• "probe program" and "on_entry" indicates that instrumentation code is to be inserted and executed once, when the application starts. The code that is to be executed (the call to "CreateThread") creates a thread and that thread executes function tMain().

  • Function tMain() simply loops, calling CollectData() to gather information and ReportData() to process the data. The Sleep() call controls the sampling frequency.

  • Function CollectData() uses standard documented system APIs to obtain information about the process.

  • Function ReportData() uses the Universal Agent API to forward the resource data to Unicenter NSM.

Let's look at the UA_api() calling sequence. The first parameter identifies the resource name; the second parameter specifies its value. Notice how each individual portion (separated by dots) of the resource name is mapped into distinct nodes in Node View.

The Universal Agent application instrumentation technology allows you to inject code into a "no-source" application at program entry and exit, and runtime API entry and exit (where all API parameters are also visible). In this example, we applied instrumentation only at program entry.

At the bottom right of the screenshot we see an example of an alternate method of obtaining the number of IO bytes read and written by an application. This probe directly instruments the Win32 system API functions in a Windows DLL (kernel32.dll) and extracts information from the API calling parameters ("$3" is the third parameter passed to the function and "$return" is the value returned by the function). This is not a particularly useful probe, but is intended to illustrate how easy it is to instrument system API functions and use the extracted information in a Unicenter NSM application integration.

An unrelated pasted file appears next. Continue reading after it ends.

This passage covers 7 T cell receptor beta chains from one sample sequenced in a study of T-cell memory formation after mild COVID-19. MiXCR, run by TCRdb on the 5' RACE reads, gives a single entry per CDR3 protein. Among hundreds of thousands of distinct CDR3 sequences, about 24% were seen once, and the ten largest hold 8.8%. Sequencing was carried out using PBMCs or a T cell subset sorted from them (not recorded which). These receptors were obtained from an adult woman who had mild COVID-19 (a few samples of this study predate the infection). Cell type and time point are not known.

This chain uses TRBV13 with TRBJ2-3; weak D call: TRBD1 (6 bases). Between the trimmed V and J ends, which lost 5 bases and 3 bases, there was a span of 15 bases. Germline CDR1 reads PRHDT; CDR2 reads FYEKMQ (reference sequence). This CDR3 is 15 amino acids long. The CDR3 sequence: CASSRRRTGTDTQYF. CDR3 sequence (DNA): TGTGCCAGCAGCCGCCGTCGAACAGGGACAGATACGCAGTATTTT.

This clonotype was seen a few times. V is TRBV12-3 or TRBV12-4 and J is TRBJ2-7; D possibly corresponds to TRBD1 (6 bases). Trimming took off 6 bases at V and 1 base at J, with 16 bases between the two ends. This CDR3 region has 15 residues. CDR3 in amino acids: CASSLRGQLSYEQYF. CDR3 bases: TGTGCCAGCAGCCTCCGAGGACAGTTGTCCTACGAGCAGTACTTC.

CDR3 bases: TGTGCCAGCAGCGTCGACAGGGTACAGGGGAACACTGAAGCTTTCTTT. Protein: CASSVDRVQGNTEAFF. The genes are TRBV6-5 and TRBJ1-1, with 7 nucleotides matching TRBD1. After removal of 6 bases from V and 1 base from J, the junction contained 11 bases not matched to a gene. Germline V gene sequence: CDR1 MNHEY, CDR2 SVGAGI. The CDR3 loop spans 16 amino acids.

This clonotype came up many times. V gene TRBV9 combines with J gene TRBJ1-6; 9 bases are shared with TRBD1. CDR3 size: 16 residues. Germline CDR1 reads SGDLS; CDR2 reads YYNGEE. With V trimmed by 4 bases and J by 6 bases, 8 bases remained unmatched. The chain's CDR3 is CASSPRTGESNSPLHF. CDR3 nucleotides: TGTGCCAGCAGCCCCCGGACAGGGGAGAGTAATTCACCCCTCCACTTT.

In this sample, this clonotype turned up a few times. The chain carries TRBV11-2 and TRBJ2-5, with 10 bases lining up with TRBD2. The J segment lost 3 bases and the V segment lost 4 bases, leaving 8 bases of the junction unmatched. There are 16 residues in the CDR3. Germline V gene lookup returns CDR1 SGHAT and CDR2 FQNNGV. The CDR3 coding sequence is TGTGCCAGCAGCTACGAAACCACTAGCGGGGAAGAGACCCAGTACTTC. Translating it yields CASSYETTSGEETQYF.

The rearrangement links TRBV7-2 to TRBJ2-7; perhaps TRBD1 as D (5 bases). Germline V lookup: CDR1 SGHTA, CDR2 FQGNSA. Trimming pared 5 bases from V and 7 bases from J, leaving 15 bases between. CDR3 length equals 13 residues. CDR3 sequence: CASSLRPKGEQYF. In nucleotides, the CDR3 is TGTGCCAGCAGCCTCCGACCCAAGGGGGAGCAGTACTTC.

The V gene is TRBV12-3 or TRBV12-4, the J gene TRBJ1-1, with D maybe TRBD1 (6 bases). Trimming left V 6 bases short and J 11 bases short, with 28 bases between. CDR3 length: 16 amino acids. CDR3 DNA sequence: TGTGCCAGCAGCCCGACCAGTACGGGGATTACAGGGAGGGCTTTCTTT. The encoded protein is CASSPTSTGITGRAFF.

A "no-source" integration has subtle power. Since you didn't directly instrument application source code, the resultant integration need not be application-specific. In this case, the integration can be applied to any application. An example of this is the ProcessInfo integration (discussed above) that collects a variety of process-specific resource data for the IEXPLORE.EXE application. But this integration is not application-specific; we chose to apply it to IEXPLORE.EXE for these screen shots. The ProcessInfo integration can be applied to any Windows application!

Finally, these "no-source" instrumentation/integration techniques are useful even if you have source code for an application. If you are interested in overall resource usage by the application, for example, you may only be able to obtain this data by instrumenting the system API layer. In other cases, it is simply easier to extract the desired resource data by instrumenting the API layer.

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"The Universal Agent ... provides an extremely effective and fast way to instrument applications not natively managed by Unicenter."